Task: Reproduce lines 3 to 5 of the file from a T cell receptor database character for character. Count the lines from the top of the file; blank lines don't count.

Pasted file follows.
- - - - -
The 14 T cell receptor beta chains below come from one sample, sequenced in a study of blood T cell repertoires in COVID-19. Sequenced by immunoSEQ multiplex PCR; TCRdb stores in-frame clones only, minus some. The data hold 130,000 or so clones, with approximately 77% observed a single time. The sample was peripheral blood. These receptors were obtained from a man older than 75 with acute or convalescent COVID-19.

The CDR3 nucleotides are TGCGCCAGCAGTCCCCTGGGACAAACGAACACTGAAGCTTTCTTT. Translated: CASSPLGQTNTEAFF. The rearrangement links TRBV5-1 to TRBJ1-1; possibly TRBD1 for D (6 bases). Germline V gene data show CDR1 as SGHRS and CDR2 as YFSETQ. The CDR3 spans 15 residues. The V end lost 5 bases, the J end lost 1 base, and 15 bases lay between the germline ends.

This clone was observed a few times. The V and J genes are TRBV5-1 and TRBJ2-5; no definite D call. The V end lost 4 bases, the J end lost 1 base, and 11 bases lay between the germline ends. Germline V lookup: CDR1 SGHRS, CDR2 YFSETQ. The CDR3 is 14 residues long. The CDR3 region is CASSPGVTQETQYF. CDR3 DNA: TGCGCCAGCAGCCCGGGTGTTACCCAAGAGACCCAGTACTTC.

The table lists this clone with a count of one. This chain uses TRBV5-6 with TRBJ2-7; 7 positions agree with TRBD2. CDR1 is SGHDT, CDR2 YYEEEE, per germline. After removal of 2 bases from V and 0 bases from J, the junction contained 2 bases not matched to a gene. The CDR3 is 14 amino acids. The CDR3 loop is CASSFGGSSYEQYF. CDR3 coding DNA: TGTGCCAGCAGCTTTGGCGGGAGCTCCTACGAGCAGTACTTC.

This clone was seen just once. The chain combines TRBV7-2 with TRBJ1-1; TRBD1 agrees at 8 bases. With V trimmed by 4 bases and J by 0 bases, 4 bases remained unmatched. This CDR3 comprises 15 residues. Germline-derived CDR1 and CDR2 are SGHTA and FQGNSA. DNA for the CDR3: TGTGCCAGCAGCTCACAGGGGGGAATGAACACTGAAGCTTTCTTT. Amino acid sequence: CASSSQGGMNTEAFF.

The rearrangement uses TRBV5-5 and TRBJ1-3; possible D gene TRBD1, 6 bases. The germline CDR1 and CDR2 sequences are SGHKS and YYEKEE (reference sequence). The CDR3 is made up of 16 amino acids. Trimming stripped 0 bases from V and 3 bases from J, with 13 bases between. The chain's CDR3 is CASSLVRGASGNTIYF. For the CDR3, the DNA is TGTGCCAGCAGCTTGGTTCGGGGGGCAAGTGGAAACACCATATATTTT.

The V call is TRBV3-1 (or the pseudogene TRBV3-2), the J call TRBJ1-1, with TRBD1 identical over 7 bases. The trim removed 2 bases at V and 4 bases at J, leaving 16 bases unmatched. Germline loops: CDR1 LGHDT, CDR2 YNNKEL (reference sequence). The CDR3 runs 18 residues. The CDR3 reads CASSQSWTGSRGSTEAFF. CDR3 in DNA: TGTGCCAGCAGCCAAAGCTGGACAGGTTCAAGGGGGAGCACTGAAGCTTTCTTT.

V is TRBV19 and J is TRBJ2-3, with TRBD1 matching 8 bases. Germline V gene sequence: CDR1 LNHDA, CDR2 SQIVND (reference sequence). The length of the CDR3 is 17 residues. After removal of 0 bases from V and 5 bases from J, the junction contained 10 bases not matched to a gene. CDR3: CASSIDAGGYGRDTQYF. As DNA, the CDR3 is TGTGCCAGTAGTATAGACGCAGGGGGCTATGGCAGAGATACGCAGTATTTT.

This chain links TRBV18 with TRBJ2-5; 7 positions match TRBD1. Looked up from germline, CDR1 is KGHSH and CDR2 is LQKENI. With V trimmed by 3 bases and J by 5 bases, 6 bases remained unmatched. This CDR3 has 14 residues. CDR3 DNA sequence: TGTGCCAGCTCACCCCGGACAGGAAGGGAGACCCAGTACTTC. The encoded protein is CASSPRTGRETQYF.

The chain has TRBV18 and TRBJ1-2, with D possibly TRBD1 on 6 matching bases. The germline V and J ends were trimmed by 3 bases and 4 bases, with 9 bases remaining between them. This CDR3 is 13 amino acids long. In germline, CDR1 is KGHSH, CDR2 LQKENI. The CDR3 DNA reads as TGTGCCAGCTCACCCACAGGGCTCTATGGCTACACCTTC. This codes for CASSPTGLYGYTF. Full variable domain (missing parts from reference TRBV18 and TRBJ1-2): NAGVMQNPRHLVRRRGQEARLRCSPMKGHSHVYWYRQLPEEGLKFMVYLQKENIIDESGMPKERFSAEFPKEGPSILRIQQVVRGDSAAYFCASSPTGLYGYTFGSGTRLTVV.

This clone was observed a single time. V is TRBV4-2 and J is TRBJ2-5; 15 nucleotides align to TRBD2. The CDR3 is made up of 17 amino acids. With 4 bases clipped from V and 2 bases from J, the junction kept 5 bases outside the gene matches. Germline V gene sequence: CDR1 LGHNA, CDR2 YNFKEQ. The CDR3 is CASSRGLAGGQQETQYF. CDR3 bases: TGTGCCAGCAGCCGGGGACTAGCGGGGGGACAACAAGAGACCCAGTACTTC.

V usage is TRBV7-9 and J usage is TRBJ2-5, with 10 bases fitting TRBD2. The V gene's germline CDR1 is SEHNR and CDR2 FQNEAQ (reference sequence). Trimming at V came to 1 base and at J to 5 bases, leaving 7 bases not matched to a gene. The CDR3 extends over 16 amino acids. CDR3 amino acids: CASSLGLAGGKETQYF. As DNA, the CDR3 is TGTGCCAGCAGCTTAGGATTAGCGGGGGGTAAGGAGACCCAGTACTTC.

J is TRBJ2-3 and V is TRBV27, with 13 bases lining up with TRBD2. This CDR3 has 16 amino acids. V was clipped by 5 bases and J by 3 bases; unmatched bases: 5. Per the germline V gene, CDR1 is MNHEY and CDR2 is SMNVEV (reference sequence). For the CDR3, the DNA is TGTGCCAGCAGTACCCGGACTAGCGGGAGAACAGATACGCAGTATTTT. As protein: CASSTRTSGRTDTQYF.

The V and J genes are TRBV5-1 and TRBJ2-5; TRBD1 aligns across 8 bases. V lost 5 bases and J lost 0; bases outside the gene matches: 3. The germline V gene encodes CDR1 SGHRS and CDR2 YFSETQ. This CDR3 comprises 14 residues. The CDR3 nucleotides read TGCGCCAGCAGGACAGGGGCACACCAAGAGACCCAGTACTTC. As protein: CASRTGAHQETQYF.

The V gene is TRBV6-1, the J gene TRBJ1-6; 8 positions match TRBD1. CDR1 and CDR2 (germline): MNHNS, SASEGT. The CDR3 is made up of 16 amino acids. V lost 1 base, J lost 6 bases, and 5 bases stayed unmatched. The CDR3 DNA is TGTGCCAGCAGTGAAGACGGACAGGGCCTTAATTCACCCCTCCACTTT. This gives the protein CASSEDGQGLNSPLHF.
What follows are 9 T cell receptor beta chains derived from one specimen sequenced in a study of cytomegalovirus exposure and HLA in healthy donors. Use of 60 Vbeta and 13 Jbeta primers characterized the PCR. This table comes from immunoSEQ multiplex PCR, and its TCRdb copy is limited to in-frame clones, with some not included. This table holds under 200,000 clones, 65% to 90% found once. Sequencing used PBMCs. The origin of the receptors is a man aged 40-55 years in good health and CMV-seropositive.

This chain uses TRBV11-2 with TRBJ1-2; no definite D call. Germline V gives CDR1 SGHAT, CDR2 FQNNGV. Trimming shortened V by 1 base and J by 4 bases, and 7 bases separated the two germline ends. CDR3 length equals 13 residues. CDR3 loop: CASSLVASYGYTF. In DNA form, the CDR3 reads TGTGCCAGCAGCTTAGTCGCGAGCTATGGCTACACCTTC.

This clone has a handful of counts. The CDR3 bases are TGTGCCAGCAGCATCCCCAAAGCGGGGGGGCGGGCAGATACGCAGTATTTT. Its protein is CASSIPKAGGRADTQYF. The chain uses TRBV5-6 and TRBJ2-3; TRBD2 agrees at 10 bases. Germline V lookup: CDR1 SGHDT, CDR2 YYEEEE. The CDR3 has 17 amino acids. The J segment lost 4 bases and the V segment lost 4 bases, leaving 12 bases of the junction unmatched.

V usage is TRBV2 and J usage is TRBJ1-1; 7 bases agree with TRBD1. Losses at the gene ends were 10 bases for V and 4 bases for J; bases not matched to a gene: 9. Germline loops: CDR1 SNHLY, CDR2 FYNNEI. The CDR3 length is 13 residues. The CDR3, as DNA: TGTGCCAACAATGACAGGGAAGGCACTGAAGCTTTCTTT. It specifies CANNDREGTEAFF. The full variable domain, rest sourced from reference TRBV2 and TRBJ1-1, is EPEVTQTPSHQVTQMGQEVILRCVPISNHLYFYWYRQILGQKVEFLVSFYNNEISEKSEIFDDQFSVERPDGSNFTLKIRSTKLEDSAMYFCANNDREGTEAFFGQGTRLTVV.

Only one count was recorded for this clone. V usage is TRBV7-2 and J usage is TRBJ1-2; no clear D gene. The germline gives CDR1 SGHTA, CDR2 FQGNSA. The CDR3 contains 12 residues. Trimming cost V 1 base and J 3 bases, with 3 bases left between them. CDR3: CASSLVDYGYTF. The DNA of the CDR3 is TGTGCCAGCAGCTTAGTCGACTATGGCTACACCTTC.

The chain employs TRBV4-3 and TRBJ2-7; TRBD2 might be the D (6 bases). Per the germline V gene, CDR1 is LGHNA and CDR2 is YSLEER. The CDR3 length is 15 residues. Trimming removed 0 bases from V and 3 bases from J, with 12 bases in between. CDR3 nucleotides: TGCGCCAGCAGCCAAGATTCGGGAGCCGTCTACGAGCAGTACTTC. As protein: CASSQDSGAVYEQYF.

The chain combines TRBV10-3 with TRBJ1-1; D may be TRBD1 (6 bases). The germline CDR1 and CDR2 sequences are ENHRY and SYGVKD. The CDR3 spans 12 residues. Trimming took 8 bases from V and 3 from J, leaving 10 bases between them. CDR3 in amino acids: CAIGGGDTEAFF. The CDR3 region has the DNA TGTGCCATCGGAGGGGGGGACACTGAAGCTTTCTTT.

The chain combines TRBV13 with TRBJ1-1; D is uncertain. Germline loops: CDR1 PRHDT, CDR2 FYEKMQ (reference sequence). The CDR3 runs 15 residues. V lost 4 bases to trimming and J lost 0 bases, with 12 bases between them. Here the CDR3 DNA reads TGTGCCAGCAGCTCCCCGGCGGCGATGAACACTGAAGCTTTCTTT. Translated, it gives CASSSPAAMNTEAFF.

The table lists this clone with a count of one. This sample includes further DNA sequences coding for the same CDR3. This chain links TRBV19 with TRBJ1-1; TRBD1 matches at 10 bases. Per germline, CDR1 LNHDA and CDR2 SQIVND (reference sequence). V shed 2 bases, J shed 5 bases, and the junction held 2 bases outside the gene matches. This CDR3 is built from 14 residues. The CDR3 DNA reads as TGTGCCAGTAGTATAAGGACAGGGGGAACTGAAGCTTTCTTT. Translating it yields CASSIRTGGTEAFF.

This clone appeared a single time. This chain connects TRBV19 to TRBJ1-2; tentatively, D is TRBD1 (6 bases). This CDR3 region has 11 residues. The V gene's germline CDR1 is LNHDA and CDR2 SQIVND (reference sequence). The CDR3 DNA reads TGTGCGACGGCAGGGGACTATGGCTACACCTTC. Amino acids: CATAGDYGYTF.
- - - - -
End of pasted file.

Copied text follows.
This clone was observed a few times. The V and J genes are TRBV5-1 and TRBJ2-5; no definite D call. The V end lost 4 bases, the J end lost 1 base, and 11 bases lay between the germline ends. Germline V lookup: CDR1 SGHRS, CDR2 YFSETQ. The CDR3 is 14 residues long. The CDR3 region is CASSPGVTQETQYF. CDR3 DNA: TGCGCCAGCAGCCCGGGTGTTACCCAAGAGACCCAGTACTTC.

The table lists this clone with a count of one. This chain uses TRBV5-6 with TRBJ2-7; 7 positions agree with TRBD2. CDR1 is SGHDT, CDR2 YYEEEE, per germline. After removal of 2 bases from V and 0 bases from J, the junction contained 2 bases not matched to a gene. The CDR3 is 14 amino acids. The CDR3 loop is CASSFGGSSYEQYF. CDR3 coding DNA: TGTGCCAGCAGCTTTGGCGGGAGCTCCTACGAGCAGTACTTC.

This clone was seen just once. The chain combines TRBV7-2 with TRBJ1-1; TRBD1 agrees at 8 bases. With V trimmed by 4 bases and J by 0 bases, 4 bases remained unmatched. This CDR3 comprises 15 residues. Germline-derived CDR1 and CDR2 are SGHTA and FQGNSA. DNA for the CDR3: TGTGCCAGCAGCTCACAGGGGGGAATGAACACTGAAGCTTTCTTT. Amino acid sequence: CASSSQGGMNTEAFF.